January 31, 2012
The Wall Street Journal op-ed claimed that there has been a "lack of warming for more than a decade." However, such statement flies-in-the-face of temperature recordings: the last decade (2000-2009) was the warmest yet on record. While scientists don't expect every year to be warmer than the last due to climate change, they do expect to see a warming trend over decades: the past 35 years have been above average. To date global temperatures are 0.8 degrees Celsius (1.44 degrees Fahrenheit) higher than the Industrial Revolution average.
The New York Times reports that the op-ed also misrepresented economic studies on climate change, claiming that there would be no economic benefit to tackling climate change and that the world should wait for 50 years before doing anything. The op-ed's authors cited research by William D. Nordhaus, economics professor at Yale, to back them up. However, Nordhaus told the New York Times: "The piece completely misrepresented my work. My work has long taken the view that policies to slow global warming would have net economic benefits, in the trillion of dollars of present value [...] I have advocated a carbon tax for many years as the best way to attack the issue. I can only assume they either completely ignorant of the economics on the issue or are willfully misstating my findings."
At the same time, Forbes reports that the Wall Street Journal rejected publishing another op-ed , this one signed by 225 scientists with the U.S. National Academy of Sciences, that outlines the basic science behind climate change, including that the Earth is warming due to human activities which have "overwhelmed" natural climate impacts.
"The combination of these complex climate changes threatens coastal communities and cities, our food and water supplies, marine and freshwater ecosystems, forests, high mountain environments, and far more," the letter published in Science reads.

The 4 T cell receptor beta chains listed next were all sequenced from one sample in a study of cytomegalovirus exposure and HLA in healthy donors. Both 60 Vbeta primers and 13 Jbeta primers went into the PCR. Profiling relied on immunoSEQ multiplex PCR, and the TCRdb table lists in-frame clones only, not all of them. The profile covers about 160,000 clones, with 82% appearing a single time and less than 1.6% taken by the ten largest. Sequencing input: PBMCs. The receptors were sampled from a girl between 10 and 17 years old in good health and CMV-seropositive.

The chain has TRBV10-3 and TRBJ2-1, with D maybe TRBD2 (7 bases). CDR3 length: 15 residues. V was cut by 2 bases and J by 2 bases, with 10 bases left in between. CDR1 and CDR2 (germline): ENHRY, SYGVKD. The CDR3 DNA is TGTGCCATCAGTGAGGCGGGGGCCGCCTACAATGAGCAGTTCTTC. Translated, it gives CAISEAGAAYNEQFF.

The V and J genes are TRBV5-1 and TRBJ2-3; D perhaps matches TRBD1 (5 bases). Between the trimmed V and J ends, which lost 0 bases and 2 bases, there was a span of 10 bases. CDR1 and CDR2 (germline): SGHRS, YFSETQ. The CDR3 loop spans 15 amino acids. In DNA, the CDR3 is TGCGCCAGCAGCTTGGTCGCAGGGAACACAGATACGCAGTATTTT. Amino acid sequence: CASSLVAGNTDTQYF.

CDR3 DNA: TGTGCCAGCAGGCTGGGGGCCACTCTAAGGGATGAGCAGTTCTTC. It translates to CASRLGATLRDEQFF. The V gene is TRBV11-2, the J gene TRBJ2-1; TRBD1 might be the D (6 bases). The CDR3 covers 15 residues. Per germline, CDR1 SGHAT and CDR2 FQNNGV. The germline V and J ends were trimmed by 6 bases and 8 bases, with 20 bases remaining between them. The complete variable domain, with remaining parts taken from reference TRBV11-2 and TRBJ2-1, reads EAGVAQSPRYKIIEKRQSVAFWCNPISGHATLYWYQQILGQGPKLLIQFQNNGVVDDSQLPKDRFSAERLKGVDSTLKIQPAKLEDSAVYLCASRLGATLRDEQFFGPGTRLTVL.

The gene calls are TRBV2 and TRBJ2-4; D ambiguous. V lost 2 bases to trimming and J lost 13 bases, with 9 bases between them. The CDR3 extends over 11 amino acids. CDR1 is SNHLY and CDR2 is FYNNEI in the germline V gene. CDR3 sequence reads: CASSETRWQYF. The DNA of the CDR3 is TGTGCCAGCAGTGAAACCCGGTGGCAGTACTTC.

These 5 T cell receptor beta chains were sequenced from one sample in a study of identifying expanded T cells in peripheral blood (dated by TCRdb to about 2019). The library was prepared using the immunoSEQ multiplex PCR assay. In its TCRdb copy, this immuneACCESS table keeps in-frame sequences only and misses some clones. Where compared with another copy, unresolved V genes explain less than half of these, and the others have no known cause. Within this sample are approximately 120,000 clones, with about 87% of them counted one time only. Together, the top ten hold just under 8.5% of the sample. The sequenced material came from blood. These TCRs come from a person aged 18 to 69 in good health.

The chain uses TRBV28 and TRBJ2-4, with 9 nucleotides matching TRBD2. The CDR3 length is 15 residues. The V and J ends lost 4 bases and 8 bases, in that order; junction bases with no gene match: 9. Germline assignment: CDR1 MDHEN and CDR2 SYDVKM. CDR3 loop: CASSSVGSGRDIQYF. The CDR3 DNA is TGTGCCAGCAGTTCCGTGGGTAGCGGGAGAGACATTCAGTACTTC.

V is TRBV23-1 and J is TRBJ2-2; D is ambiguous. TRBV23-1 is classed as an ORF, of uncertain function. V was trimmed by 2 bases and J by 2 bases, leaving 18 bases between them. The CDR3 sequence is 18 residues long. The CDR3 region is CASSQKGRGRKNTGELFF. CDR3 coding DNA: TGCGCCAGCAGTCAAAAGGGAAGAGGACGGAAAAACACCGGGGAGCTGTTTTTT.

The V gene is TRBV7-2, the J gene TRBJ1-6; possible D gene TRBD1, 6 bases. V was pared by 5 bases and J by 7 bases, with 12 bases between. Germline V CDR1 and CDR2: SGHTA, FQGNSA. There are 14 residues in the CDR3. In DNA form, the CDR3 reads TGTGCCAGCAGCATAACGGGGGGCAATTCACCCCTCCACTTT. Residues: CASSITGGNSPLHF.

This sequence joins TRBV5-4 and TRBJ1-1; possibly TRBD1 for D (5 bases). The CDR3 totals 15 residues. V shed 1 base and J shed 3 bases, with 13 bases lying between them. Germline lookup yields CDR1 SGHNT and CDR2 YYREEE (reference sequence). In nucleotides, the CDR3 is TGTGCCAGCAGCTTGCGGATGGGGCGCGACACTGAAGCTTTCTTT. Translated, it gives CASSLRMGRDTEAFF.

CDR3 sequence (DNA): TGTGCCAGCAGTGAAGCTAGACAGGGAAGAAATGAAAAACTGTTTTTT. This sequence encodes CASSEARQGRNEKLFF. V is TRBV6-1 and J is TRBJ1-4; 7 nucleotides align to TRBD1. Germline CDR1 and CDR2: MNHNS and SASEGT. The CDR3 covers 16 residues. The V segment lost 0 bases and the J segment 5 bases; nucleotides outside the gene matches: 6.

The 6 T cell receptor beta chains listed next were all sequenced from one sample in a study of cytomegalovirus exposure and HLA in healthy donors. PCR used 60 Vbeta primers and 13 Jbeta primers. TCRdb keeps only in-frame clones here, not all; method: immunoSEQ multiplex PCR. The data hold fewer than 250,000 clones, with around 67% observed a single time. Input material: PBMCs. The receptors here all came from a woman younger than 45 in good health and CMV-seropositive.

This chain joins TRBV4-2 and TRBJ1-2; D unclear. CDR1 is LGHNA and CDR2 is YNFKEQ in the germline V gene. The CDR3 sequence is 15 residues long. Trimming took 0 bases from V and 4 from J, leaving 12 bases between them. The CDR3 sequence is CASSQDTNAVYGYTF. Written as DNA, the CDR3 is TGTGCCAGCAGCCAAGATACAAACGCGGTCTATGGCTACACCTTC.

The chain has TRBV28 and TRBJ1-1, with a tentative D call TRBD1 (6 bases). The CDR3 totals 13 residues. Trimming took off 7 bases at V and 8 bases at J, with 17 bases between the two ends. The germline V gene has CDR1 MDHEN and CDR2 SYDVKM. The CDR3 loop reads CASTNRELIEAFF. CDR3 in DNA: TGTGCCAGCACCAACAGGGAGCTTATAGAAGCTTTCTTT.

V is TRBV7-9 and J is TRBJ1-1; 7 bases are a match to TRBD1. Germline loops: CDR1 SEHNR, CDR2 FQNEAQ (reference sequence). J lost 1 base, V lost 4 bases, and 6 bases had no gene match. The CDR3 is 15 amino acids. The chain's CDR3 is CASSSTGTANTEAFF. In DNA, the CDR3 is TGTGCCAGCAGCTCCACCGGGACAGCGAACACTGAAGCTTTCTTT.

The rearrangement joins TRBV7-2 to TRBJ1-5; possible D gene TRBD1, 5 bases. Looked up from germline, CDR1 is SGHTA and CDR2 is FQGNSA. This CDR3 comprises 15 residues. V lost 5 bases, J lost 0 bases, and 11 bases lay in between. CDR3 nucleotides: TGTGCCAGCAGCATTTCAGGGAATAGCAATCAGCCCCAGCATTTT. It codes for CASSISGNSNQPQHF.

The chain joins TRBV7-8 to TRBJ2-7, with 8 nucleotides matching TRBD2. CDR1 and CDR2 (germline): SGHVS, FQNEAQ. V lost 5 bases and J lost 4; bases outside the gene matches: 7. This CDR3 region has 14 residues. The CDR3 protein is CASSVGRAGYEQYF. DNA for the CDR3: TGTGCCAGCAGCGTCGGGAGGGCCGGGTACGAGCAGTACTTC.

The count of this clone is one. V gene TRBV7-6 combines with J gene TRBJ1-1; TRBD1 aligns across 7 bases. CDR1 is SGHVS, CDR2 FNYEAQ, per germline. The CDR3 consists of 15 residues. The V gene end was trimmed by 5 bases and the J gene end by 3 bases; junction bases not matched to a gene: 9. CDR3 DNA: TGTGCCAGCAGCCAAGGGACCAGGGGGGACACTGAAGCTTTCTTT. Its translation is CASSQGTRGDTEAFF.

Featured video: NASA releases shocking 30 second film on climate
(01/30/2012) NASA has created a new animation showing global temperatures on a map of the Earth from 1880-2011. On the map, blues represent temperatures lower than baseline averages, while reds indicate temperatures higher than the average. As the 131 years pass, the map turns from bluish-white to increasingly yellow and red. Caused by the burning of fossil fuels, deforestation, agricultural practices, and other human impacts, climate change has currently raised temperatures 0.8 degrees Celsius (1.44 degrees Fahrenheit) higher than the Industrial Revolution average.
U.S. media favored Keystone pipeline in coverage
(01/26/2012) A new report by Media Matters finds that U.S. TV and print media were largely biased toward the construction of TransCanada's Keystone XL Pipeline, which the Obama administration recently turned down. The report finds that guests and quotes were largely in favor of the pipeline in addition to news outlets consistently repeating job figures for the pipeline that have been discredited.
Acid oceans: in some regions acidification a 'hundred times greater' than natural variation
(01/24/2012) Emissions of carbon over the last two centuries have raised the acidity of the oceans to the highest levels in 21,000 years and likely beyond, according to a new study in Nature Climate Change. The change threatens a number of marine species, including coral reefs and molluscs.